Satellite Gets Permission For Terrestrial Service
Published on: 23rd Jan 2006
Note -- this news article is more than a year old.
The satellite phone operator Globalstar says that it has been granted authority from the USA's telecoms regulator the FCC to offer Ancillary Terrestrial Component services (ATC) in the U.S. in conjunction with its mobile satellite services. ATC authority allows Globalstar to use 11 MHz of its 1.6 2.4 GHz satellite radio frequencies for a complementary terrestrial wireless service permitting the company to develop a conventional terrestial mobile phone service in addition to their satellite service.
Globalstar demonstrated the feasibility of ATC service in New York and Washington in July 2002 by pairing a modification of its dual mode satellite/cellular phone with a small, transportable base station. ATC base stations will be similar in size and cost to cellular base stations and can be either fixed in one location or transportable for temporary operation.
Using terrestrial ATC base stations and/or repeaters to complement the satellite service, Globalstar will be able to offer services in indoor or downtown urbanized areas that have traditionally limited mobile satellite coverage. Globalstar's primary ATC applications will be the enhancement of wireless service in urban areas, where buildings and other infrastructure can physically block satellite signals, and the provisioning of self-contained, transportable local area networks for remote locations or where communications are disrupted during disasters and emergencies.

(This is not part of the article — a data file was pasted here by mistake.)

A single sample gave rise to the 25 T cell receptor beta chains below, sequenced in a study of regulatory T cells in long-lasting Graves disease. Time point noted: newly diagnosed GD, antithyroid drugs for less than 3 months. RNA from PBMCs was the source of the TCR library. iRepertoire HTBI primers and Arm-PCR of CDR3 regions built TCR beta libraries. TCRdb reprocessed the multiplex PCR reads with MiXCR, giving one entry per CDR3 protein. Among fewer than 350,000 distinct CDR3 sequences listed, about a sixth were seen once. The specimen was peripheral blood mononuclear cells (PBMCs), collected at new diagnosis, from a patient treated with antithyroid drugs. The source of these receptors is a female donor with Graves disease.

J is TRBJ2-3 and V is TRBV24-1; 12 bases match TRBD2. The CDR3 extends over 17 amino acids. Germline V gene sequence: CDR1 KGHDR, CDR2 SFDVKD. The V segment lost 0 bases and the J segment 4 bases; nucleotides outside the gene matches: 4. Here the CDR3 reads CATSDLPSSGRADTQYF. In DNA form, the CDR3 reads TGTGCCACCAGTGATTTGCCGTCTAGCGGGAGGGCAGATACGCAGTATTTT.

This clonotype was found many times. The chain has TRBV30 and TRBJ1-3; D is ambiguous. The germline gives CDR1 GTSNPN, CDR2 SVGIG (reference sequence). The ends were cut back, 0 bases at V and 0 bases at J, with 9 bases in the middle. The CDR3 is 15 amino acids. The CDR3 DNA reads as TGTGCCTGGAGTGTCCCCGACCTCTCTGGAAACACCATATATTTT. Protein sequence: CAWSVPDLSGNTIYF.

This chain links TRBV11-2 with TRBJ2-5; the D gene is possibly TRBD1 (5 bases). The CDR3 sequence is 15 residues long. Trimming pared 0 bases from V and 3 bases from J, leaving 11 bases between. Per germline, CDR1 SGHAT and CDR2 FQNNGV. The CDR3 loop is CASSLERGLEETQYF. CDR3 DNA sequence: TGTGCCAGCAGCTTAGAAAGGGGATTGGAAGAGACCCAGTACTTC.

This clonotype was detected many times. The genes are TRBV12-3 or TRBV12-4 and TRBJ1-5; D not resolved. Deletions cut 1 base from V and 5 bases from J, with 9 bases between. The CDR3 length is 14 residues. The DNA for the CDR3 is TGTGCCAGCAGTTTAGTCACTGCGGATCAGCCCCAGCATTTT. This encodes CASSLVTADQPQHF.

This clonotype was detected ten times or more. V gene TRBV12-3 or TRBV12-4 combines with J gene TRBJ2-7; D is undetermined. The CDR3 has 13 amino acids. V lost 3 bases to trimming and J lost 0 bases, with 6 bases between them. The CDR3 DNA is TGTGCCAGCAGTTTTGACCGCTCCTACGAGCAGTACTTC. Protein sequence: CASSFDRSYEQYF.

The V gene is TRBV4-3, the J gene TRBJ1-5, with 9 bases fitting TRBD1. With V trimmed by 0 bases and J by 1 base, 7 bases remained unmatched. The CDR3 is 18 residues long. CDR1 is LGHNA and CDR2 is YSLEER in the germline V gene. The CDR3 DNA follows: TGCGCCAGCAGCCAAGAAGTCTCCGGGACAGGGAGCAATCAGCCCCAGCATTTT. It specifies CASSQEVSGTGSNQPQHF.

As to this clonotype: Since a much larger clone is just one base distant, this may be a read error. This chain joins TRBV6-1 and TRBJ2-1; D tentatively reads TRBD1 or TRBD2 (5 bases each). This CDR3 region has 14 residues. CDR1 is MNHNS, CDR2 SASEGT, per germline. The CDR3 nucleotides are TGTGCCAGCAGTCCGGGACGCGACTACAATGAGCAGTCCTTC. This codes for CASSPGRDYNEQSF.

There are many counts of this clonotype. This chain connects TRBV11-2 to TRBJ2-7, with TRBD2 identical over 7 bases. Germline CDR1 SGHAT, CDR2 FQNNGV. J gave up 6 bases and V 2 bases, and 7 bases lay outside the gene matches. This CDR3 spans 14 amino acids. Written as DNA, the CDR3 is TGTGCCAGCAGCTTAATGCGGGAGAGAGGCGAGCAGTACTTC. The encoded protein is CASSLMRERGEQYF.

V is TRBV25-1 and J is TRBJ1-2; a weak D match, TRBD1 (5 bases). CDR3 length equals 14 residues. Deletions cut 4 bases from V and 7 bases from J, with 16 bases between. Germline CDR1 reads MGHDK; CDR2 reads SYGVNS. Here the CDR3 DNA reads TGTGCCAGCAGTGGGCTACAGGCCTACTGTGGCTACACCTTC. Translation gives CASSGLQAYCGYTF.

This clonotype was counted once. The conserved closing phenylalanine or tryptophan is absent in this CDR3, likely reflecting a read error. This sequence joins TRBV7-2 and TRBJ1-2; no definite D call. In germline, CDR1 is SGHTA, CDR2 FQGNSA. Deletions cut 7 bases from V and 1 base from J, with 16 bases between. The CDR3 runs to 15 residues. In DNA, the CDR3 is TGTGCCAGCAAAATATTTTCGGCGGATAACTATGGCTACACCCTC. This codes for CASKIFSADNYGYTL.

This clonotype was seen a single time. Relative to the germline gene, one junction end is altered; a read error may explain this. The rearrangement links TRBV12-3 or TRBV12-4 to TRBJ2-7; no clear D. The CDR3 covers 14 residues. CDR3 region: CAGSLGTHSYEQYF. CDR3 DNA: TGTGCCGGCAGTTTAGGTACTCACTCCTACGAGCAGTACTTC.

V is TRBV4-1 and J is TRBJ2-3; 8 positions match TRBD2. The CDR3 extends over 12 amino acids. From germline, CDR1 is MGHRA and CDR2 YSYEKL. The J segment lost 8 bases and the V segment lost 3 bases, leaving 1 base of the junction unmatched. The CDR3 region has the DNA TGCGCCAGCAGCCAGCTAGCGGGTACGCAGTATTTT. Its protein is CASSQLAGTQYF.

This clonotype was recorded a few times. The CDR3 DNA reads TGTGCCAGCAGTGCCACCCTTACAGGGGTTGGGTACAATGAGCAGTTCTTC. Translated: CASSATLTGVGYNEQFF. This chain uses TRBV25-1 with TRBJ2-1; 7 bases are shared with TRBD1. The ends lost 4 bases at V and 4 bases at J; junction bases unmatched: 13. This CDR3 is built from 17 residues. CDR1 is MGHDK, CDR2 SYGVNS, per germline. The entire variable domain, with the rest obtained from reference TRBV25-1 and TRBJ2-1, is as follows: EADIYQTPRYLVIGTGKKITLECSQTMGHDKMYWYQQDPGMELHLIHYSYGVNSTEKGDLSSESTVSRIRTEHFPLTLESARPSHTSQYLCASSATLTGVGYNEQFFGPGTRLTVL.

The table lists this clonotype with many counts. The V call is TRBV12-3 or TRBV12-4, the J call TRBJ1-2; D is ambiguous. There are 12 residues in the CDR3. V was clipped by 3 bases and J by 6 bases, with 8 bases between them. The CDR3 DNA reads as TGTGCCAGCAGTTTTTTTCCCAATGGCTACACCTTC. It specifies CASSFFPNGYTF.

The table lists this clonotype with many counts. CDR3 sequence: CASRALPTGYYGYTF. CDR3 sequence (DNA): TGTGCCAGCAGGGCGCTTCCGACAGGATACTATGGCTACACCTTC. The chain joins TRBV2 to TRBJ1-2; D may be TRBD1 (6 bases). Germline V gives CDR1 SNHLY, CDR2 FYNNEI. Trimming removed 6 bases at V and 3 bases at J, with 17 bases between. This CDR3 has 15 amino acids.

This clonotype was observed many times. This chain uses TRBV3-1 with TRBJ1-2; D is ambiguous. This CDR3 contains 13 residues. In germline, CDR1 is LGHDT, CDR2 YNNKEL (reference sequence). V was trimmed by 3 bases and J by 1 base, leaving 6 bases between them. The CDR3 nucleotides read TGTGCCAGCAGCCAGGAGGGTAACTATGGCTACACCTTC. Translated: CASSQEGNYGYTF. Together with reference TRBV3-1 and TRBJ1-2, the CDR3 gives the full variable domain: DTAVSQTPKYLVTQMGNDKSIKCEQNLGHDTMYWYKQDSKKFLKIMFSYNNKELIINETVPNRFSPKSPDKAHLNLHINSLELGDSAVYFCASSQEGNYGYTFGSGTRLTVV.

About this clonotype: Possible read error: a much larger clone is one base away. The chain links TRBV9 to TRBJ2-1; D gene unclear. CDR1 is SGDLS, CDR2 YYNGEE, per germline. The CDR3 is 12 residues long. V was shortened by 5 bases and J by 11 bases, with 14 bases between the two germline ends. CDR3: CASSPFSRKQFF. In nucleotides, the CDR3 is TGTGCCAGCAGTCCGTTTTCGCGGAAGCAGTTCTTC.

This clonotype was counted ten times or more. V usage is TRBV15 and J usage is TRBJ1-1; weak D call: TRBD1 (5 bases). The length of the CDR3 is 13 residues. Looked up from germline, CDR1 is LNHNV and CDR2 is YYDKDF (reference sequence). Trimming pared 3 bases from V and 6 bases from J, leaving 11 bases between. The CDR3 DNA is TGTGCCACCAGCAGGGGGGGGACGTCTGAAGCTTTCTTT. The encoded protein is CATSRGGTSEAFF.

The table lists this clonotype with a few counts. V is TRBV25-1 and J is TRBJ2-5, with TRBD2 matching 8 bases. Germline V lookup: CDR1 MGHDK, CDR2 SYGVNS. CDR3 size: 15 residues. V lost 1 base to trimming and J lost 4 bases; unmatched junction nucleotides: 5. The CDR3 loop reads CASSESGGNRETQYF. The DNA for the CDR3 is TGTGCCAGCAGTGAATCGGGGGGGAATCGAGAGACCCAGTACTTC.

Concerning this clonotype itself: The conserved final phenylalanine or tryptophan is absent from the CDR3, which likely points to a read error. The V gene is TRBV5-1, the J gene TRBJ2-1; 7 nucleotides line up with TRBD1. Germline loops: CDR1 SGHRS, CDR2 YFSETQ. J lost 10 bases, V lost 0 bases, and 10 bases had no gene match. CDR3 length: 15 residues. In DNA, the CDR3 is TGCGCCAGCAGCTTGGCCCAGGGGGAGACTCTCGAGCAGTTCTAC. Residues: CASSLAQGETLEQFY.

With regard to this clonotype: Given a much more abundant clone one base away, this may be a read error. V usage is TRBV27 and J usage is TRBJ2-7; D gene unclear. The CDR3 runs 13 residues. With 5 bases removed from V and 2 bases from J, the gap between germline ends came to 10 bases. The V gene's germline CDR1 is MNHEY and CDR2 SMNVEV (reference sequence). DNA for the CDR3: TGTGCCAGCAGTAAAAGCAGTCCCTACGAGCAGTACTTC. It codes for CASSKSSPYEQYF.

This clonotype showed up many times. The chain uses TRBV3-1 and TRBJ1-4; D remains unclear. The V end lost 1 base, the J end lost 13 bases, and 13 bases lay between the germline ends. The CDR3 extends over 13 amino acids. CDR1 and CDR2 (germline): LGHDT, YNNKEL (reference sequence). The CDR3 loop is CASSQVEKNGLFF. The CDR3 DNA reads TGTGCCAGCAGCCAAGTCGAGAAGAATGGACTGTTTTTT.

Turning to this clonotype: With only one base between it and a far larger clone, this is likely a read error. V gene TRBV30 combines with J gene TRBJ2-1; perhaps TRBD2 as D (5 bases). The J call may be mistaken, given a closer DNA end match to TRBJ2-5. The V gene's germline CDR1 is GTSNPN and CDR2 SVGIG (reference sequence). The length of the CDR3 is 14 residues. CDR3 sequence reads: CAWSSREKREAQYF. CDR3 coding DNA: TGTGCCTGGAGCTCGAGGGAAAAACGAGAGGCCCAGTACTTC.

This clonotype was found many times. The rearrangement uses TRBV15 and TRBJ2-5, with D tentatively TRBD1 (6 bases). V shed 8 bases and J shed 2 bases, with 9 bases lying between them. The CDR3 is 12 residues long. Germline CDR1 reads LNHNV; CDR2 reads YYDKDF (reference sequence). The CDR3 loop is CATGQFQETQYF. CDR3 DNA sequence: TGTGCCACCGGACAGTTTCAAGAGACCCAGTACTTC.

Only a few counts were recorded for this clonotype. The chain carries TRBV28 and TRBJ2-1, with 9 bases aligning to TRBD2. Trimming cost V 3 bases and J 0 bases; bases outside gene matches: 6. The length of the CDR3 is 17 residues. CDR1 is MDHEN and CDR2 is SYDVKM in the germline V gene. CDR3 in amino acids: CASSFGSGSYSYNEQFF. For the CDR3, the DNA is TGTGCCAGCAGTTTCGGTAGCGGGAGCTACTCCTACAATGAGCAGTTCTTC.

Globalstar is also currently participating in various foreign regulatory forums in order that it may apply for similar ATC products and service type approvals in other countries.
Because of its ability to provide both cellular type and satellite communications, ATC product has the potential to become a valuable tool for emergency first responders, especially when challenged with disruptions in the local terrestrial or cellular networks.
"The five successive hurricanes of 2004 plus the severity of last year's hurricane season underscored the need for reliable communications in the event of an emergency," said Jay Monroe, CEO and Chairman of Globalstar LLC. Monroe went on to add, "we are extremely pleased with the decision made by the FCC, for it will allow Globalstar to continue its leadership role in the development of inexpensive, innovative communications solutions for emergency preparedness and worldwide business applications. It will also provide Globalstar with the mandate to continue to grow the overall satellite marketplace by expanding the scope of voice and broadband data solutions."